The Colorado Chemical Demilitarization Citizens’ Advisory Commission, known as the CAC, and its Permitting Working Group meet regularly to discuss the chemical weapons disposal program at the U.S. Army Pueblo Chemical Depot and provide a valuable opportunity for local citizens to become involved. “Public participation is one of the hallmarks of the ACWA program,” said Irene Kornelly, CAC chair.
Don and Katherine Gibbs have attended CAC and working group meetings since they were established. Having lived near the Deseret Chemical Depot in Tooele, Utah, the Gibbses were acquainted with incineration activities at the Tooele Chemical Agent Disposal Facility. When the couple moved to Colorado and learned of the mustard agent stockpile stored near Pueblo, they were eager to have a voice in how the stockpile would be destroyed using a process known as neutralization followed by biotreament.
“Citizens like the Gibbses have faithfully attended almost every public meeting held during the advancement of the PCAPP program,” said Kornelly. “Their participation is a visible reminder to all of us that this program must ensure the health and safety of the residents of Pueblo County.”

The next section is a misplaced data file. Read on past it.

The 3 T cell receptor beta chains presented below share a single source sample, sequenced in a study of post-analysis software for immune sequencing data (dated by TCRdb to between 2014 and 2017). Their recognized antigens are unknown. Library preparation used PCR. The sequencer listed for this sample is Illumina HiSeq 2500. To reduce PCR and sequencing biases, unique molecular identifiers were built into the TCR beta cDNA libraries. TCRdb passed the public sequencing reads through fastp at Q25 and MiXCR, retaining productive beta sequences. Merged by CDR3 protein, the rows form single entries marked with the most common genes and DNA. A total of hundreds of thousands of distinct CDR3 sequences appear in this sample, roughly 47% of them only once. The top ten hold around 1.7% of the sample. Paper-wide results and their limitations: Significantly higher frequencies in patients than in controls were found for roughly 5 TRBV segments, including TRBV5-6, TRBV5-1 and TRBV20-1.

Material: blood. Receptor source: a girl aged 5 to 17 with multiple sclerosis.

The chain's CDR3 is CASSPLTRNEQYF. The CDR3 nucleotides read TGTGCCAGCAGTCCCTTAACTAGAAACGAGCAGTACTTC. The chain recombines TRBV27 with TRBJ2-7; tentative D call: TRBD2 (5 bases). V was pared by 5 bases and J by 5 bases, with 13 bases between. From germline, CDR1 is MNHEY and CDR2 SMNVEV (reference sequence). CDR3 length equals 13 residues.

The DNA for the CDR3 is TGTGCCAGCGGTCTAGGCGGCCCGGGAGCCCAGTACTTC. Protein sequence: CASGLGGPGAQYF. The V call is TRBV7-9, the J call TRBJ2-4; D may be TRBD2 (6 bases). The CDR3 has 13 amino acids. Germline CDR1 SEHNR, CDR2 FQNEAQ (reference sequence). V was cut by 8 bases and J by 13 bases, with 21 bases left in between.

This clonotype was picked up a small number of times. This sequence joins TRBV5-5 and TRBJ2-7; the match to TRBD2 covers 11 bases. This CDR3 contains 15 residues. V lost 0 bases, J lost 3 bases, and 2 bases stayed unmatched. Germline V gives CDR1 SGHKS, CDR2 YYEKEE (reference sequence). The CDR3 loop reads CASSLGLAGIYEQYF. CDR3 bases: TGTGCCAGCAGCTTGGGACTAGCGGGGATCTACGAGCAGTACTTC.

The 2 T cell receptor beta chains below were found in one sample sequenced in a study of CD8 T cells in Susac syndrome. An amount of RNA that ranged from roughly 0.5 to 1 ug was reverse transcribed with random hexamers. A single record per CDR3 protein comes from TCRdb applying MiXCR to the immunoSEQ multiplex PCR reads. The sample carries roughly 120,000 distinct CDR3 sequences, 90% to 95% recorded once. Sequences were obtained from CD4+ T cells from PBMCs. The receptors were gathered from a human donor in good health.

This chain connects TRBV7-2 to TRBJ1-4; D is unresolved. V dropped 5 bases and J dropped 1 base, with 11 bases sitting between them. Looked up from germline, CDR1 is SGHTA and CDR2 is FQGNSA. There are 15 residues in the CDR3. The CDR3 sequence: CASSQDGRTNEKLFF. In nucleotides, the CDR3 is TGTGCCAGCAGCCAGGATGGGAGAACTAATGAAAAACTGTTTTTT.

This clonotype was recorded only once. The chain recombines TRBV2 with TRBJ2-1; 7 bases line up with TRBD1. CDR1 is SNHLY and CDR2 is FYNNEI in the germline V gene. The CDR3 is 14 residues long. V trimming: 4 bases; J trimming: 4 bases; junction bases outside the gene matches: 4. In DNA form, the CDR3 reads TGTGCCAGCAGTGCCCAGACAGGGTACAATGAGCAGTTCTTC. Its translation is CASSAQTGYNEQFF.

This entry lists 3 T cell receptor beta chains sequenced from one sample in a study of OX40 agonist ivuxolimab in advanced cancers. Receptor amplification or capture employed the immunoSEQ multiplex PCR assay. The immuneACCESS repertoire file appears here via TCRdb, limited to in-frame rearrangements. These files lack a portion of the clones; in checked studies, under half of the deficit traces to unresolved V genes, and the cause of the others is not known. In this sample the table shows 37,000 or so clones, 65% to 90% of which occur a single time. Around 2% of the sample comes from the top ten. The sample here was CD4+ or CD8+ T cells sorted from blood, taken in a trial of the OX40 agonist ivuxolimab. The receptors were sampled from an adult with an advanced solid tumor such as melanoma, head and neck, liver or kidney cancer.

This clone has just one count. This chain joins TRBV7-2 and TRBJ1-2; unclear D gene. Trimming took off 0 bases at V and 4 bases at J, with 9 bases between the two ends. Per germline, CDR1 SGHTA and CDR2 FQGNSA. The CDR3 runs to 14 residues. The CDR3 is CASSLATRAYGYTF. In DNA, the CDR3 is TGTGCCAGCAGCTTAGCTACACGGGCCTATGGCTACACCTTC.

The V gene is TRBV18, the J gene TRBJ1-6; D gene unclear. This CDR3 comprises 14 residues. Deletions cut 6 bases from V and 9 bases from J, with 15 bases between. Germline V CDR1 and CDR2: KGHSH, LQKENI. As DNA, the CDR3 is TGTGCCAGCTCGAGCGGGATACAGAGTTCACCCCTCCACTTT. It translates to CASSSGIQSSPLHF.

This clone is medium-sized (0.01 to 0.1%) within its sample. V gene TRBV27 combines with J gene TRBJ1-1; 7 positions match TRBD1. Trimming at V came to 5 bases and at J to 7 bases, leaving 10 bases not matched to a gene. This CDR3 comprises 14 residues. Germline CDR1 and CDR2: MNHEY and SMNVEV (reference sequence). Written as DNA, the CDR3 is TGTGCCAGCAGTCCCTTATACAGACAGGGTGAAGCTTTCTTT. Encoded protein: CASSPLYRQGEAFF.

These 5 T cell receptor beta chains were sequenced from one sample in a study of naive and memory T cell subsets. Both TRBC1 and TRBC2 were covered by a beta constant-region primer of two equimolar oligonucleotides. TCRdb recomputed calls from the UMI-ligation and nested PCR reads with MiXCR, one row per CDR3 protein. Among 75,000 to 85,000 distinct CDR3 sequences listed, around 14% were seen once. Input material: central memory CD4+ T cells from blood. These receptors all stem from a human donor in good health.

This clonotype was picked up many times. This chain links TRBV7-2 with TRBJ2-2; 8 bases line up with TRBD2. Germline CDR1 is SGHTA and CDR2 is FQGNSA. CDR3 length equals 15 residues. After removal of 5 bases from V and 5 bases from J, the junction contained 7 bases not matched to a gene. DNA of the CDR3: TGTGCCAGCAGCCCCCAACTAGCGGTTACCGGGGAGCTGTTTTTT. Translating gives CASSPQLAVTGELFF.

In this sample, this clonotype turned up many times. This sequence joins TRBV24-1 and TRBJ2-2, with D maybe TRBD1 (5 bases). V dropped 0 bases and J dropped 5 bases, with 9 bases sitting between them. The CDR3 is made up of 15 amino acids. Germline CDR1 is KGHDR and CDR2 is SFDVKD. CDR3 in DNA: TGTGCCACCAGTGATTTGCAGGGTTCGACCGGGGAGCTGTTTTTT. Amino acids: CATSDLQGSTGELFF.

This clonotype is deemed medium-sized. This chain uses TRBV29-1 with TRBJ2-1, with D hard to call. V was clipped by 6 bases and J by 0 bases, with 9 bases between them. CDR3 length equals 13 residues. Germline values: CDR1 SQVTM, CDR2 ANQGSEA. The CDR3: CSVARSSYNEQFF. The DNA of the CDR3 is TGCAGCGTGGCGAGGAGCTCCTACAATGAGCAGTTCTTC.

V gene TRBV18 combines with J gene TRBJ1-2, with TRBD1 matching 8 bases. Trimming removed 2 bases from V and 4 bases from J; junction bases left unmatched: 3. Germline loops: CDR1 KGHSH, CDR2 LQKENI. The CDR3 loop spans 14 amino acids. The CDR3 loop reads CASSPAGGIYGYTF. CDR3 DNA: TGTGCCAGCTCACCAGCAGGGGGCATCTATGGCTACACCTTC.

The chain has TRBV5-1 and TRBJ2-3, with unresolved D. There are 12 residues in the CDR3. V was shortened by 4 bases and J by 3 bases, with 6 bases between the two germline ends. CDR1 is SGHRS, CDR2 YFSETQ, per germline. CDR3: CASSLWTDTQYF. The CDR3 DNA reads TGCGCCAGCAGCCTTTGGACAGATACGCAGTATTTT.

In 1982, Katherine Gibbs began meeting with depot commanders to discuss plans for the disposal of Pueblo’s stockpile. “I believe you have a responsibility to the community in which you live,” she said.
“Katherine in particular is adamant about clarifying information or making her opinion known,” said Jeannine Natterman, a state health department public involvement coordinator who serves as CAC administrator. “Even in the face of adversity, these folks bounce back and challenge the agencies to make sure we’re on our toes.”
The Gibbses are in favor of the decision to neutralize and biotreat the mustard agent. “Water destruction is cleaner and easier on the environment,” Katherine explained. She said she believes the state-of-the-art facility built near the stockpile is the best way to destroy the mustard agent.
The Gibbses remain steadfast in their interest with the program. ”We keep plugging along,” Don said. “Every chemical weapon destroyed makes the world safer.”
“We are interested and want to see it get done,” Katherine added. “I can’t leave until it’s done.”
If you are interested in participating in the project’s regular public meetings, please visit the Public Involvement page for more details.